Then there is the financial case to be made. Ironically, one prominent financial services firm didn’t know how much it was spending on coaching until an HR staffer was asked to investigate. “My back-of-the-napkin calculations showed that we were spending millions of dollars on external coaches,” she said. “Rates were all over the board – from $100 an hour to $75K for a 6-month engagement. HR had zero knowledge about who these coaches were, what they were working on, or what we were paying them.
I made the case that we could do it for half that amount.” She estimates that aligning external coaching rates and assigning coach-trained HR staff to coach lower-level employees saved the firm $600K during the first year of the program.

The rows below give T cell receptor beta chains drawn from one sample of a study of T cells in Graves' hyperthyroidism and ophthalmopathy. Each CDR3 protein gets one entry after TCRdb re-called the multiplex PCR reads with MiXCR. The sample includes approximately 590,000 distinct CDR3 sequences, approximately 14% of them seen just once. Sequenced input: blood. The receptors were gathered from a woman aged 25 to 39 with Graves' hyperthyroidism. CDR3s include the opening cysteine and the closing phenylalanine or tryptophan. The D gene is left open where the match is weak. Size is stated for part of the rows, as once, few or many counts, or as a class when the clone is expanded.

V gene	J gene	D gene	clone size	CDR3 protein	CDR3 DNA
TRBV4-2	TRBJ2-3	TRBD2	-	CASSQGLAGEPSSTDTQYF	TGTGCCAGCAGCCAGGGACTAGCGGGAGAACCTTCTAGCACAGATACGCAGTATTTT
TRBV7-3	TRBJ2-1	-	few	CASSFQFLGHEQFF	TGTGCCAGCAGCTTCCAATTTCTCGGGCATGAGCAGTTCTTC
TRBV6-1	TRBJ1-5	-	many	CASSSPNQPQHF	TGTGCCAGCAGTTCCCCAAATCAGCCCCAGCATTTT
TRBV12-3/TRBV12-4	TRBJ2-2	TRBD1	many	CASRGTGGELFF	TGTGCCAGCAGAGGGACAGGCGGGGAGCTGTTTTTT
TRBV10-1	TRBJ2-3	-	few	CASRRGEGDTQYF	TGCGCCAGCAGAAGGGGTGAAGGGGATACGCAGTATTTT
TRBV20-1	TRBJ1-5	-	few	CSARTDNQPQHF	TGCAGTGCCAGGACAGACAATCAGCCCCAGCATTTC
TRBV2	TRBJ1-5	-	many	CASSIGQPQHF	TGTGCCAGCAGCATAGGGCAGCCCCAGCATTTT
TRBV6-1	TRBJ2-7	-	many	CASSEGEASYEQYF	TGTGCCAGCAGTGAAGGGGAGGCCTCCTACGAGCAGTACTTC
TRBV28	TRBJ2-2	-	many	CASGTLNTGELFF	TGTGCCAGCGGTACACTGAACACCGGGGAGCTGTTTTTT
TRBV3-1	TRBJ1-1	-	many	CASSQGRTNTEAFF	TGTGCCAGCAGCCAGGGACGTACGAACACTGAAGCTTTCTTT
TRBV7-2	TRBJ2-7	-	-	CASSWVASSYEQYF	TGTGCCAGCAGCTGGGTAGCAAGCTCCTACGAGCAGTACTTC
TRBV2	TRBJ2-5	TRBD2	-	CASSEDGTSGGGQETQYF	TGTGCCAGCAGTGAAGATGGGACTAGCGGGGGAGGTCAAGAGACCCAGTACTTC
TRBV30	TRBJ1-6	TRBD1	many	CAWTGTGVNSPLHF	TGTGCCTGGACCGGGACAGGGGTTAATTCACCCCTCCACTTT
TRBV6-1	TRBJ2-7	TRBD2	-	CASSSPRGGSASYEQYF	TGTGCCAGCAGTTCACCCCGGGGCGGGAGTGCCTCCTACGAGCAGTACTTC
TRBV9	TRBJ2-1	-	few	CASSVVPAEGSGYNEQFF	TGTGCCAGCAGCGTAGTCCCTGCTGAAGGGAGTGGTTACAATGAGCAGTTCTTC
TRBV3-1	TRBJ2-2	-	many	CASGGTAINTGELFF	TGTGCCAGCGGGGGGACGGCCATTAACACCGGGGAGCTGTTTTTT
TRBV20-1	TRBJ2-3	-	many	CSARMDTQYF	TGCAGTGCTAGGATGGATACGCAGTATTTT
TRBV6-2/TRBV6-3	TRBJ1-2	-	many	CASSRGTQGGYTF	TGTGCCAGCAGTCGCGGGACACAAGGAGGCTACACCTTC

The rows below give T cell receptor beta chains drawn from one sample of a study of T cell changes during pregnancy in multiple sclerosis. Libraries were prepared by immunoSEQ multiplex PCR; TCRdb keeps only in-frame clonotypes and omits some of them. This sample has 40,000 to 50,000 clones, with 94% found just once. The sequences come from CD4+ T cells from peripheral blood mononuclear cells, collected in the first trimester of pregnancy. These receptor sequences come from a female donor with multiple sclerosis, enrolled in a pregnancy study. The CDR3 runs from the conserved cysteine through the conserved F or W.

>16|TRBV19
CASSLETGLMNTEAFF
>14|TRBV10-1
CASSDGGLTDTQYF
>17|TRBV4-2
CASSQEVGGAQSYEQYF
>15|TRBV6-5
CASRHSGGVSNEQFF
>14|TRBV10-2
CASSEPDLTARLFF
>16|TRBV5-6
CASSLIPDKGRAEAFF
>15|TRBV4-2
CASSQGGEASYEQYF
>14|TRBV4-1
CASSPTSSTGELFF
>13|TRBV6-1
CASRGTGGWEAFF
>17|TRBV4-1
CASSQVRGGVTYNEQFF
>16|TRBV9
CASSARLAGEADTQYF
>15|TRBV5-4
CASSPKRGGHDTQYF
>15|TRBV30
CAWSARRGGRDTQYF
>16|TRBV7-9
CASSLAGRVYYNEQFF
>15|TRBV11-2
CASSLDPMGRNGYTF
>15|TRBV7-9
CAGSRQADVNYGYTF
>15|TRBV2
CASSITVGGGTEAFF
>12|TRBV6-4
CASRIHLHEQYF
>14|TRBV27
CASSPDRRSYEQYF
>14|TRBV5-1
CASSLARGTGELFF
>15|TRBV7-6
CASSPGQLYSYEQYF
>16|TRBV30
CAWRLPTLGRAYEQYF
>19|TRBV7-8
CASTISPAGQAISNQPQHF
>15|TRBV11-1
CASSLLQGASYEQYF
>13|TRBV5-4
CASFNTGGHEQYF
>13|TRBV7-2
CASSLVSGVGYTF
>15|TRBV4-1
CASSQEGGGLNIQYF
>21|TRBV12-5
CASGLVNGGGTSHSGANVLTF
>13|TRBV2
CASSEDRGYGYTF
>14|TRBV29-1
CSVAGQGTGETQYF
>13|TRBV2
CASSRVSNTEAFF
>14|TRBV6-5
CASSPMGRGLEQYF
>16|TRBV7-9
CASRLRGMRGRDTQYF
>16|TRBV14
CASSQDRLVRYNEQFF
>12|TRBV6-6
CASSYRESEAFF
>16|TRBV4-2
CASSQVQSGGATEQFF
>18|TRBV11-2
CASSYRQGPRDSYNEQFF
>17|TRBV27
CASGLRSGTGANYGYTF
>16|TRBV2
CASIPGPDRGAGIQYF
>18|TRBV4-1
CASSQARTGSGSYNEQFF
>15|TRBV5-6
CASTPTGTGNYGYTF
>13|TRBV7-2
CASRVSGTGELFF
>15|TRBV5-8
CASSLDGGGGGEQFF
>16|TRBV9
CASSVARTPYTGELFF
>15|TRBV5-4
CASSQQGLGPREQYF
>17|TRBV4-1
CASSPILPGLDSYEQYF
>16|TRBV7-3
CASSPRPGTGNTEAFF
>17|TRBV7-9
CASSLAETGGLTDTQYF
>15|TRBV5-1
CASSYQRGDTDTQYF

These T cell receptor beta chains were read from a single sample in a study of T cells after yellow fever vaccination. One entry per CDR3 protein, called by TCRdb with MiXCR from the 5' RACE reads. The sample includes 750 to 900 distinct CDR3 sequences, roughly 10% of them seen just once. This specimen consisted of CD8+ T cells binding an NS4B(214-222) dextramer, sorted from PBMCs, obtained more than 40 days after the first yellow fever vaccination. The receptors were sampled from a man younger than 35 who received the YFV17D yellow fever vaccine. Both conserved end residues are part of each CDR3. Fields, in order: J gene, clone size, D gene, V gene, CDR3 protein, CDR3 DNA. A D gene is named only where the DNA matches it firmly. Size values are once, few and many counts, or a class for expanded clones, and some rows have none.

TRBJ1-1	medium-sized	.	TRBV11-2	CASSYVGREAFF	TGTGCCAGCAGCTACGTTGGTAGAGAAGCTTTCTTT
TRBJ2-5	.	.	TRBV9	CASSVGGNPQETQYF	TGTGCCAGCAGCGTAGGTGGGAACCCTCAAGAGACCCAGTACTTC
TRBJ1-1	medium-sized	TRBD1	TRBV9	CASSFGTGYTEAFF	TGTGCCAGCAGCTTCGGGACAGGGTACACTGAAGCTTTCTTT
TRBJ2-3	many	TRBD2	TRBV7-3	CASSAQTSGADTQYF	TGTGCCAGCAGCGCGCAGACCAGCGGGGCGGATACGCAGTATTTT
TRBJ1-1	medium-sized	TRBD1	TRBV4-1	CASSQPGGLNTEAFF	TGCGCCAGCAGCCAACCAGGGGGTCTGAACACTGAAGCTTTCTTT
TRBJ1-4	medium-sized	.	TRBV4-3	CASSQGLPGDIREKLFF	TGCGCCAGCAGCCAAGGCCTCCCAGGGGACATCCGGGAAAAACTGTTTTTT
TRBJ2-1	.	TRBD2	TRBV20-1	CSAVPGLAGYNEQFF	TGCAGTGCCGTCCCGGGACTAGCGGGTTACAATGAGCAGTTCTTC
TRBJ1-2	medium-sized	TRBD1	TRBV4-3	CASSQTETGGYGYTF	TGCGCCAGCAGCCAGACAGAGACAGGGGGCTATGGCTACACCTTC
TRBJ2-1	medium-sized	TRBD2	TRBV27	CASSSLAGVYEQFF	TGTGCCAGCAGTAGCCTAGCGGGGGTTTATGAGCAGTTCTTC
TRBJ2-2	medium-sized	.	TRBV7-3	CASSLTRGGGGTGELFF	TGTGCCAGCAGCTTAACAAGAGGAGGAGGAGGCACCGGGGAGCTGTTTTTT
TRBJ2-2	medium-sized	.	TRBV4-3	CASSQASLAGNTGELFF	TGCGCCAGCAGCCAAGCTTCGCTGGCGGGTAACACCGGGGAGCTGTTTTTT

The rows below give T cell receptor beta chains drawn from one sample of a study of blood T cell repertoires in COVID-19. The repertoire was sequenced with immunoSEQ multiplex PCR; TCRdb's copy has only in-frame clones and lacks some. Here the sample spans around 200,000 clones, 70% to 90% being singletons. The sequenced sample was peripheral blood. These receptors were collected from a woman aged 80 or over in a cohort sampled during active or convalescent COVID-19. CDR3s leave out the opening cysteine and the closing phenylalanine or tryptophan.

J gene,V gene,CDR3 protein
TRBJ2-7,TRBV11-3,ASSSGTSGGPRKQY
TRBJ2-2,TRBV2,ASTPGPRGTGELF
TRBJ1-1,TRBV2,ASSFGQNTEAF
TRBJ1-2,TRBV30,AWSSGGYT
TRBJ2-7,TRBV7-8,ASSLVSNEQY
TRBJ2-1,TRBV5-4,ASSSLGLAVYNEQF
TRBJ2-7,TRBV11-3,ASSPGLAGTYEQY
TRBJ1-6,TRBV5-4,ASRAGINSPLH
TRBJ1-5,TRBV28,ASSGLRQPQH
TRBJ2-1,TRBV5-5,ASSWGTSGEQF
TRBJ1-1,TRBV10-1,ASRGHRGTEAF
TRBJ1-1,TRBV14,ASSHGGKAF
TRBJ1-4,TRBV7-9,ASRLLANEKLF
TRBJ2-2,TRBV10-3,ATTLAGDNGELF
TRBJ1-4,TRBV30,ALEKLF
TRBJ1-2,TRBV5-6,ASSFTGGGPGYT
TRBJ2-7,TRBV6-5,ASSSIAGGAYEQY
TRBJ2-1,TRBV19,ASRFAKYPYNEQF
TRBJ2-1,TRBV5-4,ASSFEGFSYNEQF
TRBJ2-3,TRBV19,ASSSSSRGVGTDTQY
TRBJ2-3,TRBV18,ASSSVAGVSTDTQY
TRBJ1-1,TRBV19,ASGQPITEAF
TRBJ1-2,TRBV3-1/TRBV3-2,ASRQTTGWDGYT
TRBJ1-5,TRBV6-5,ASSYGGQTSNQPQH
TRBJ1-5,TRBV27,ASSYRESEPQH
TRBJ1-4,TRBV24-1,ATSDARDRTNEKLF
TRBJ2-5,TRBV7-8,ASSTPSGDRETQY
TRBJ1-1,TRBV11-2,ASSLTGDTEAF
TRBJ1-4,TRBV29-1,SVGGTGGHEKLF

Following are three examples of coaching champions successfully linking coaching to key strategic goals.
Acquiring, developing, and retaining talent are the trifecta of corporate HR concerns. In the span of one lifetime, we’ve gone from our grandparents’ tradition of working for one sole employer until retirement, to today’s young workers changing companies every few years. According to Deloitte’s 2015 Global Human Capital Trends report, millennials consider a loyal employee to be someone who stays with the organization for seven months.
Changing demographics and business environments are creating leadership shortages in key economic sectors. DDI identifies health care, manufacturing, and STEM (science, technology, engineering, mathematics) as critical areas where organizations need to accelerate leadership development and attract talent from nontraditional sources.Download Article 500 Club